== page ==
Can the NHS and social care be expected to withstand financial pressures as police and defence services have in the past?

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Can the NHS and social care be expected to withstand financial pressures as police and defence services have in the past?

This post is from The King's Fund Blog

This is a piece of whimsy. But a serious one that might just be worth the Chancellor and the Prime Minister thinking about before they set the final spending numbers in stone ahead of next week’s Autumn Statement.

Philip Hammond and Theresa May are said, both privately and publicly, to have told head of NHS England Simon Stevens that they had successfully cut the police and defence budgets in their previous incarnations by pretty substantial margins, without any harm being done. So he shouldn’t tell them that the NHS needs more money when it is still enjoying a very limited – though plainly inadequate – level of growth. ‘Just do the efficiencies, dear boy’.

Well. Let’s start with cuts to the police. Pretty much everyone, from criminologists to Her Majesty’s Inspectorate of Constabulary, struggles to find any consistent relationship between police numbers and levels of crime. Sure, if you put large numbers of police on the streets after events such as the 7/7 tube bombings or 2011 riots, crime goes down. If the police go on strike – they don’t in the UK – there is evidence that crime goes up. And there is some evidence that, at the margins, more police officers reduce property crime. But the huge reduction in car crime has resulted not from the number of officers but from manufacturers improving vehicle security. The same may well be true of home security, given the proliferation of alarms and home-based CCTV. So the claim that the police budget has been cut by more than 20 per cent since 2010 without ill effect can’t be proved either way. This is not to say that police numbers do not matter; of course they do. For reassurance on the streets and much else. But the real test of their decline, unfortunately, may come from a sustained major incident of one sort or another, or from a police response time that eventually leaves the public furious.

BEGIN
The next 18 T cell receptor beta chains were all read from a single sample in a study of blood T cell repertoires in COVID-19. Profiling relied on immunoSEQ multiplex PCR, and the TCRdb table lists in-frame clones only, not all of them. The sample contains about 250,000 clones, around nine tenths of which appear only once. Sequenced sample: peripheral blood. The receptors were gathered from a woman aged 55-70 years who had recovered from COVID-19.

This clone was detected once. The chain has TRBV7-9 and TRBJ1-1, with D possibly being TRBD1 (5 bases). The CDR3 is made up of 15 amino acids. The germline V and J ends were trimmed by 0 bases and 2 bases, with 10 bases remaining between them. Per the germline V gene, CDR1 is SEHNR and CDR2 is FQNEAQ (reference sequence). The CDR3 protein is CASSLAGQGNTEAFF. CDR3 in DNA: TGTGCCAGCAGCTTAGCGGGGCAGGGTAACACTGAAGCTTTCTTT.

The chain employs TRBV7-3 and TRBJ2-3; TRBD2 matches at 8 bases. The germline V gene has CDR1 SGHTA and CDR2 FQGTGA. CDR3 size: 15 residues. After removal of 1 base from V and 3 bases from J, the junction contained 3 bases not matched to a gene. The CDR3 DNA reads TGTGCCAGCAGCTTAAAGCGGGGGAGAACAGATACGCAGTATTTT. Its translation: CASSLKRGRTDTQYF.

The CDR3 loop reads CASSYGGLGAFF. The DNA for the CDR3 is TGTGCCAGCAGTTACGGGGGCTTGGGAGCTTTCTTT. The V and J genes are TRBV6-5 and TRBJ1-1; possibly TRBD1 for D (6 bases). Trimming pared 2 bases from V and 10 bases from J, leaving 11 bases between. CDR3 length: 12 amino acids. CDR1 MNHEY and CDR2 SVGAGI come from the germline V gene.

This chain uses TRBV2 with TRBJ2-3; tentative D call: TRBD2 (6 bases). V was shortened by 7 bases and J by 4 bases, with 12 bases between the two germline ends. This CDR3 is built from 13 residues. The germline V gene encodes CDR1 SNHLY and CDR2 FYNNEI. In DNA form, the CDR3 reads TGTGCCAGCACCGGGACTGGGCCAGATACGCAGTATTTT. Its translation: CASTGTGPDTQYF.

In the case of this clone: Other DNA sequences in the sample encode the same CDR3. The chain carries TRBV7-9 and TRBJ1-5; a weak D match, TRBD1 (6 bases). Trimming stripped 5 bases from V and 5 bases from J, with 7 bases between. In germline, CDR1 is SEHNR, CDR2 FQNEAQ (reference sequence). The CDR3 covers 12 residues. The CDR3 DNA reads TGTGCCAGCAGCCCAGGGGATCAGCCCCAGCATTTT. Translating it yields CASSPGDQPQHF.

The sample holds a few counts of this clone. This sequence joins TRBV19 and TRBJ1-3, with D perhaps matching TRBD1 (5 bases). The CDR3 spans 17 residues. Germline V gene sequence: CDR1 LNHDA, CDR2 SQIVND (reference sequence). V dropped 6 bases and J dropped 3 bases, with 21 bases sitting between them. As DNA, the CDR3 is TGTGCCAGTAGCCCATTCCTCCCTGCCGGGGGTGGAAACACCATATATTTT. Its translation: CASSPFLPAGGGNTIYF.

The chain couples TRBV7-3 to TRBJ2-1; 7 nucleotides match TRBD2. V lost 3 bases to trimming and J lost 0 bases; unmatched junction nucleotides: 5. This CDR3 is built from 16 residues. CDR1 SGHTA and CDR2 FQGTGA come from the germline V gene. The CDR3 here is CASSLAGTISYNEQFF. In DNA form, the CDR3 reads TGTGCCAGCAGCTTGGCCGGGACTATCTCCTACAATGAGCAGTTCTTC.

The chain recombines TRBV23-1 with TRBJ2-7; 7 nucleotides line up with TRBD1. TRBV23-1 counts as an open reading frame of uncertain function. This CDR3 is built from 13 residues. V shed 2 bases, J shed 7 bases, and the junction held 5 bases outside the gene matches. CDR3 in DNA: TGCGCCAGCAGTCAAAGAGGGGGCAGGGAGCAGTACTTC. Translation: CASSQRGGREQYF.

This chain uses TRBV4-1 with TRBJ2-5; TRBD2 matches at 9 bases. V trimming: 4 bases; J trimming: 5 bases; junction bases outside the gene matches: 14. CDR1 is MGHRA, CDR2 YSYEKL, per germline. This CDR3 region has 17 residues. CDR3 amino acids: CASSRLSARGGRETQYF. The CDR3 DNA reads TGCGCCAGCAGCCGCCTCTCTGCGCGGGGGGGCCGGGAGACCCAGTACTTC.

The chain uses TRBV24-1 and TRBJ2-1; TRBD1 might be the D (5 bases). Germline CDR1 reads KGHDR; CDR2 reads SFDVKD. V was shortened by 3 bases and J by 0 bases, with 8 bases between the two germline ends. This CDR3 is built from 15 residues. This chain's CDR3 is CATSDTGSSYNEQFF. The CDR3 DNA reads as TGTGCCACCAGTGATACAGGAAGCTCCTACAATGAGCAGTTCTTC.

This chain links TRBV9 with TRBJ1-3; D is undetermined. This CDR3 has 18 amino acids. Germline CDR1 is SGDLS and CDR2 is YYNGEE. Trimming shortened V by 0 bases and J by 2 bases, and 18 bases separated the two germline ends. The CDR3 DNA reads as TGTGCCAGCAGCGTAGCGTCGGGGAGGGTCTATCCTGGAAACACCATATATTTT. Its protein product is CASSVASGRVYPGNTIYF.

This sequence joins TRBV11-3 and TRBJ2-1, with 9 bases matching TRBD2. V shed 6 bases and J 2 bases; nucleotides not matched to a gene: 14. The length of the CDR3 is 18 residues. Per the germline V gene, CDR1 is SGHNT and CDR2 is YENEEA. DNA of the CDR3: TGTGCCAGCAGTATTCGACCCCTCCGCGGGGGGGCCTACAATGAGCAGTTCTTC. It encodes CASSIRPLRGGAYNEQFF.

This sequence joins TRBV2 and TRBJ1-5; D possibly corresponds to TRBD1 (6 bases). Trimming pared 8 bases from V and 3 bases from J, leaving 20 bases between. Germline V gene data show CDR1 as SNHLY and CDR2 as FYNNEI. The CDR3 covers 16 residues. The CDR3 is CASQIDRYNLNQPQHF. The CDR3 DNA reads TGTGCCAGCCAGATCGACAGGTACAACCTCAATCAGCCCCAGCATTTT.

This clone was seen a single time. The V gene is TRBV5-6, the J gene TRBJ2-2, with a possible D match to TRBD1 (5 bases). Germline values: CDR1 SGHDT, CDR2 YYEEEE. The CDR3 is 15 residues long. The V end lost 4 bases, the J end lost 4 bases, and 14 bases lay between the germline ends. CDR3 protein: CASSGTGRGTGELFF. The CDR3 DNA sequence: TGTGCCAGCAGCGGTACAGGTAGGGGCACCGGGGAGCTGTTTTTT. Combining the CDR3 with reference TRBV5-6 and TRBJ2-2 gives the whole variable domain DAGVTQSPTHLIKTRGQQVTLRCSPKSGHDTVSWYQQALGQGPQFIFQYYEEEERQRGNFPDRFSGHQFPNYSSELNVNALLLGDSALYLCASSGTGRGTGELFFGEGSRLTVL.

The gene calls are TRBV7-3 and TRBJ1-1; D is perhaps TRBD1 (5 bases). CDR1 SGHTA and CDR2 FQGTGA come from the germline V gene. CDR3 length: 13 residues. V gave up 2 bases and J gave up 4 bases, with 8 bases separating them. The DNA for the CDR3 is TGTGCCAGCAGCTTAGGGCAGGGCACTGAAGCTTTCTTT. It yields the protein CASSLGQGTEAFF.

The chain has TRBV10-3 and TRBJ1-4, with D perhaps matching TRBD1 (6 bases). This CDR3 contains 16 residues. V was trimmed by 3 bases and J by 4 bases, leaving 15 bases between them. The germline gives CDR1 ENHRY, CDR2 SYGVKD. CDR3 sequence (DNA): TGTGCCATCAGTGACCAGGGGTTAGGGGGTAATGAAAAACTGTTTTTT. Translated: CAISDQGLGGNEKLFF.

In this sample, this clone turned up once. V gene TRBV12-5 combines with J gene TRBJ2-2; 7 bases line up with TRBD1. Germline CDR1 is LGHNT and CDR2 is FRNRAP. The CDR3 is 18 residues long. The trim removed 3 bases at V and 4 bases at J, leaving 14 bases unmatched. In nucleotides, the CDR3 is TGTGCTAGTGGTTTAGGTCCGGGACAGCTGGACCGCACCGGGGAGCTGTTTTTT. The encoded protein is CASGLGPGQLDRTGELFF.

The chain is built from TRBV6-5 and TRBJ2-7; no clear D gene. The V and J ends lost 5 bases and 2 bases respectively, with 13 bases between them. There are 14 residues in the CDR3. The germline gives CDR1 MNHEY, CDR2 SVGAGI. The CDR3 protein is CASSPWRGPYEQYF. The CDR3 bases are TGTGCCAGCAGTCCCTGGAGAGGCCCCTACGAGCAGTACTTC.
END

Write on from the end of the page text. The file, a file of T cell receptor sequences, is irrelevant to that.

Or take prisons. Not, as Theresa May must be pleased to remember, part of her remit as Home Secretary, because prisons were hived off to the Ministry of Justice as she got the job. But, as that was a close escape, she may reflect on the fact that prisons have been subject to a 40 per cent cut in officer numbers since 2010, to the point where the government itself acknowledges that there are now completely unacceptable levels of violence against staff and between prisoners, with suicide and self-harm figures on the up. It has now reversed its policy. It has found more money and is seeking to recruit more officers.

And defence. The cuts have been so successful that in 2019 the UK will take final delivery of an aircraft carrier from which it will have no planes that can fly until at least 2020, and more likely 2021. And even then, not many of them. It is possible that in a real crisis the US Marines will bring over their planes to fly from it. And just this week we heard that Britain’s equivalent of the Exocet – the Harpoon anti-ship missile – is being withdrawn in 2018, leaving the country for some years with no equivalent defence for its Royal Navy. Let’s just hope there’s no need to test whether any harm results from this.

Against those assertions of no harm there is the National Health Service and social care. The latter is still being cut year-on-year in terms of the numbers receiving help and the hours they receive. And the NHS is now halfway through what – on current plans – will be a decade of barely recognisable increases in spending per head, despite a population that is ageing and acquiring multiple conditions by the day. And despite the need to reshape services, a need that the government has already acknowledged requires at least some upfront investment.

These are real pressures in real time, with the health service in real deficit. As waiting times and other measures of performance decline, Hammond and May cannot just hope that damage from the continued squeeze will not materialise. It is already doing so. Half a million patients have breached the A&E waiting time in the past three months. Almost 350,000 are waiting longer than the promised time for elective treatment, some more than a year. Delayed discharges from hospital have hit record levels. This list goes on. If something is not done soon, there is a real risk that the massive gains the NHS has made over the past decade and a half – not least on waiting times – will fall off a cliff.

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